https://garydhalbert.com/2021/06/17/...ord-high-2021/
    From a historical perspective, household net worth has nearly doubled from its level of a decade ago when the nation was still escaping the throes of the 2008-09 financial crisis. This time around, we are rebounding from the throes of the coronavirus pandemic and recession. And the current rebound is a whopper.
    Recent history shows that net wealth (money to spend) has been increasing for a very long time without causing significant inflation.

    With that growth in wealth enough people are price insensitive that those in the bottom of the economy are left without goods and services to buy. Richer people's price insensitivity cause inflation that the poorer people suffer through.
    Life is complex.

  6. #6
    Join Date
    May 2015
    Location
    The Garden State
    Posts
    9,967

    Default Re: an interesting take on inflation and the forthcoming recession

    the biggest driver of inflation right now is housing. Not only are the prices of houses for sale going through the roof, but so are rentals. My newest co-worker just moved closer to the job from his previous 1 hour commute. He literally got into a bidding war on trying to rent an apartment of all things. With price of putting a roof over your head reaching ever more stratospheric heights, most everything else will follow. Except for salary/pay. Those have been stagnant for far too long.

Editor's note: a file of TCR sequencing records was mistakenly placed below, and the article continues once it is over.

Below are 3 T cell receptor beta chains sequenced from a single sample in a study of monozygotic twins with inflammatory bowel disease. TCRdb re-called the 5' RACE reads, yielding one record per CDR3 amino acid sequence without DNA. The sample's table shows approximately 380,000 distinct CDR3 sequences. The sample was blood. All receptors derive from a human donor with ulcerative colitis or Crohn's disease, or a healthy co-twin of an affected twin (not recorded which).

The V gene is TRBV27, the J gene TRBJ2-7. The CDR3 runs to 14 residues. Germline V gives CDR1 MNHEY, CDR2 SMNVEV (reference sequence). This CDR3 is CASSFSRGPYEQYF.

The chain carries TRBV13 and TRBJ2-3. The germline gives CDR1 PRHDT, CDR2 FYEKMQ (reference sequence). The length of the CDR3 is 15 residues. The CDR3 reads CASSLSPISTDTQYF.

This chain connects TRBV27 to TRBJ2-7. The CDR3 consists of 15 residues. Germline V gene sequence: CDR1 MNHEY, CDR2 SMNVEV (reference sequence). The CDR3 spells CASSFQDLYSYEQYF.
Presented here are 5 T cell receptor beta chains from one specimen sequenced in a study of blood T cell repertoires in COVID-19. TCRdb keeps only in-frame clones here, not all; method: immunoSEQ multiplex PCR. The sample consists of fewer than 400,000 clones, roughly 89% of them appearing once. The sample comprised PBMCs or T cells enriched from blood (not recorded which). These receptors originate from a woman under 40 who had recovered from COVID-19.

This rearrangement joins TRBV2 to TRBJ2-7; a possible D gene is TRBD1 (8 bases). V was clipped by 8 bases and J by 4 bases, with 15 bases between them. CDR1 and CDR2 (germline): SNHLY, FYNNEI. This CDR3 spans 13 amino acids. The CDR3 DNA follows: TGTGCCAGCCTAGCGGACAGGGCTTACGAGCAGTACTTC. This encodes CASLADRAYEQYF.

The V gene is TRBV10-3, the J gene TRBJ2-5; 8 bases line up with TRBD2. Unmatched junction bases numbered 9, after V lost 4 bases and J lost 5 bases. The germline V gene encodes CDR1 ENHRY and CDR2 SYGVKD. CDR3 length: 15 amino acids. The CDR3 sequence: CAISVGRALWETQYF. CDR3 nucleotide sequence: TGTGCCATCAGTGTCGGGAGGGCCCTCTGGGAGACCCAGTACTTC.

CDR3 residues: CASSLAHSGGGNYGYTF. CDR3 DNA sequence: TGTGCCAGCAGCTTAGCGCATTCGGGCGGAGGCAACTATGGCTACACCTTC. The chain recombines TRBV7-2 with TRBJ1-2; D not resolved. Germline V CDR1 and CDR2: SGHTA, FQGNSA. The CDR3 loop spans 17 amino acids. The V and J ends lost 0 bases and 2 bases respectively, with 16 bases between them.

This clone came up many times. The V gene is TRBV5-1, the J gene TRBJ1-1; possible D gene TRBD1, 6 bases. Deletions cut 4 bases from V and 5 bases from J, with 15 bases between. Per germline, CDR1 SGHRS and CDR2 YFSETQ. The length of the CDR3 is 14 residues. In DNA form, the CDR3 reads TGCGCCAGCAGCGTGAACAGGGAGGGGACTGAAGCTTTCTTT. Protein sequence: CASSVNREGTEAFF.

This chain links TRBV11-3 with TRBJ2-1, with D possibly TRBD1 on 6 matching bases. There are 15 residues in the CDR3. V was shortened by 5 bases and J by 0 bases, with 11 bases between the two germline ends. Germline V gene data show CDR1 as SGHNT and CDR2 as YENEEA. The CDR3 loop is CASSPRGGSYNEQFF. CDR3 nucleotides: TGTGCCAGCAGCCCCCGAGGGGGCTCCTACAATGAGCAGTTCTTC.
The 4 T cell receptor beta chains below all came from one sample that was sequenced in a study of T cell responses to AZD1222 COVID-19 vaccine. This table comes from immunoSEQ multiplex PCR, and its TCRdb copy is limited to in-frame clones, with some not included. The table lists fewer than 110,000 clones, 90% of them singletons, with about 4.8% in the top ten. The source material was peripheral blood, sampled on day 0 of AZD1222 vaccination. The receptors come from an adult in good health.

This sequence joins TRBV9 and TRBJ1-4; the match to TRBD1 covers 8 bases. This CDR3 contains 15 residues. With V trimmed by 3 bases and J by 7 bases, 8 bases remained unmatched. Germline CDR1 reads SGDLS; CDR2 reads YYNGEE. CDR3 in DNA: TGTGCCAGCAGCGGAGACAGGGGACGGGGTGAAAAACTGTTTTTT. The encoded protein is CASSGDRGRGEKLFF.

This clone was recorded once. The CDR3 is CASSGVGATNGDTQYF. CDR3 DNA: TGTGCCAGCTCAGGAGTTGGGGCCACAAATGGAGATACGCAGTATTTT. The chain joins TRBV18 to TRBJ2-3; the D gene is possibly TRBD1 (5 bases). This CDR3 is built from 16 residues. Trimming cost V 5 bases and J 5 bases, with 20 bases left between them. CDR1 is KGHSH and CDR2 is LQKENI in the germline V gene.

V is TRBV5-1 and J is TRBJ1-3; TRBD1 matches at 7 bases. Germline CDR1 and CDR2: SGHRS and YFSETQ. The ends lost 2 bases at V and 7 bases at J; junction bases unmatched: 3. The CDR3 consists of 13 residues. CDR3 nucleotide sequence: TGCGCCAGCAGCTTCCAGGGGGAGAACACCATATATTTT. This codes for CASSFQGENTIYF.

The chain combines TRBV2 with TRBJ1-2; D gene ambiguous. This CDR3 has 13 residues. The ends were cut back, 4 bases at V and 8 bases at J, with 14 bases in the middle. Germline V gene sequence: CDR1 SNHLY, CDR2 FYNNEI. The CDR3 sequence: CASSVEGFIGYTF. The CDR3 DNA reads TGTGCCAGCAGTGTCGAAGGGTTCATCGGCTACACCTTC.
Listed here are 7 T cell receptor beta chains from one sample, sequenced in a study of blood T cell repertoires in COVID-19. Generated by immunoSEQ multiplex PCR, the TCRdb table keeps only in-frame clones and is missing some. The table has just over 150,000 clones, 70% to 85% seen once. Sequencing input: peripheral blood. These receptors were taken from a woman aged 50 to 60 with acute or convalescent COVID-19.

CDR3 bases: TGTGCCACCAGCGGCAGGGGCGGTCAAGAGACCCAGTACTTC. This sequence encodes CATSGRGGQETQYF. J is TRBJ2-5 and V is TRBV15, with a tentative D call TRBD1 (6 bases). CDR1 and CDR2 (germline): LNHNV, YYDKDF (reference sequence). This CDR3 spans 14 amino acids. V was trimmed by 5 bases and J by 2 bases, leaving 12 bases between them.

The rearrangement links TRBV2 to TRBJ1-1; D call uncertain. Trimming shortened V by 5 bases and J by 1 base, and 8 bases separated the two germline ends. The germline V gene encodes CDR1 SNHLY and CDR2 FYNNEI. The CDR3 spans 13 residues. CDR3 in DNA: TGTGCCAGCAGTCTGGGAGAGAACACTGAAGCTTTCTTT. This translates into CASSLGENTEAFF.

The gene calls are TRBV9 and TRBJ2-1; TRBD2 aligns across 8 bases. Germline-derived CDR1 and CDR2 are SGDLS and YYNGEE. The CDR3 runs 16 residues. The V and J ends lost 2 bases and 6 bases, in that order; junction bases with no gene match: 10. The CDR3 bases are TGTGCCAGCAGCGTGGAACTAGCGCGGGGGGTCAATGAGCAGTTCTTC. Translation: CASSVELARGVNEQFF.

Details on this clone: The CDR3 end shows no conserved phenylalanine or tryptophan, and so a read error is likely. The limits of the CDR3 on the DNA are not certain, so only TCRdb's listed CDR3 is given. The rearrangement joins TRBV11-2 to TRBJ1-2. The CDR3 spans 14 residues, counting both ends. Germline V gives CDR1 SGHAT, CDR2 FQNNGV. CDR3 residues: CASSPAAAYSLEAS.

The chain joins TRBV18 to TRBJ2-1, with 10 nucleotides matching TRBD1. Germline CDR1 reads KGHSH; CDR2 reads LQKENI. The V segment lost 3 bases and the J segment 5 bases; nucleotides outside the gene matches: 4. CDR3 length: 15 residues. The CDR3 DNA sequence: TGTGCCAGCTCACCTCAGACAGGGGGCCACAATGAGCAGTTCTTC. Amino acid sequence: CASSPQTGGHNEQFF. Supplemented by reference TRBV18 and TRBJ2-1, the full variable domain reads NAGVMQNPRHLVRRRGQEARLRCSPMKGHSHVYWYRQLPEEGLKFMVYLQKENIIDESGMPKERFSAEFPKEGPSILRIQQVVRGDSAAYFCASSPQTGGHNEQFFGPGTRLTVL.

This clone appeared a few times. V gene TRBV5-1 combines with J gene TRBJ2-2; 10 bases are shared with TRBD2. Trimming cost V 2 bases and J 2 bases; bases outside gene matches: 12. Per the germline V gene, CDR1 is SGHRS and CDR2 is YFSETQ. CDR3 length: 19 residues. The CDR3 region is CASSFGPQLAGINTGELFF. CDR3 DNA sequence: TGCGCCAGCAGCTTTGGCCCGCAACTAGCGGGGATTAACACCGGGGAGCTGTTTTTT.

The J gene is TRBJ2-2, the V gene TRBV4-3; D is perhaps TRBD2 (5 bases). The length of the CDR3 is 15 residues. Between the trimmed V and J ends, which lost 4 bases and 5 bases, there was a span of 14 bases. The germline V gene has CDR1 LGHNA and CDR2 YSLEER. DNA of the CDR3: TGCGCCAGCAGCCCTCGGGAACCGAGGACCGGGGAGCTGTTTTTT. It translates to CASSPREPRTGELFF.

"If you think you are too small to make a difference, try sleeping with a mosquito"

    -Dalai Lama

  7. #7
    Join Date
    Dec 2003
    Location
    Portland, Oregon
    Posts
    83,439

    Default Re: an interesting take on inflation and the forthcoming recession

    I'll listen to the whole thing later. At first glance, it's perfectly plausible so far. Problem is... there are what seem to me several perfectly plausible scenarios being bruited about... and I don't know enough to guess which is more likely. Starting off, though, with "... it's just mechanics" sets all my skepticism red flags flying.

    You know the definition of Sophistry: Spin (or deliberate lies) told around a core of truth... In A Plausible Way.
    Last edited by David G; 09-24-2022 at 04:24 PM.
    David G
    Harbor Woodworks
    https://www.facebook.com/HarborWoodworks/

    "It was a Sunday morning and Goddard gave thanks that there were still places where one could worship in temples not made by human hands." -- L. F. Herreshoff (The Compleat Cruiser)

Posting Permissions

  • You may not post new threads
  • You may not post replies
  • You may not post attachments
  • You may not edit your posts
  •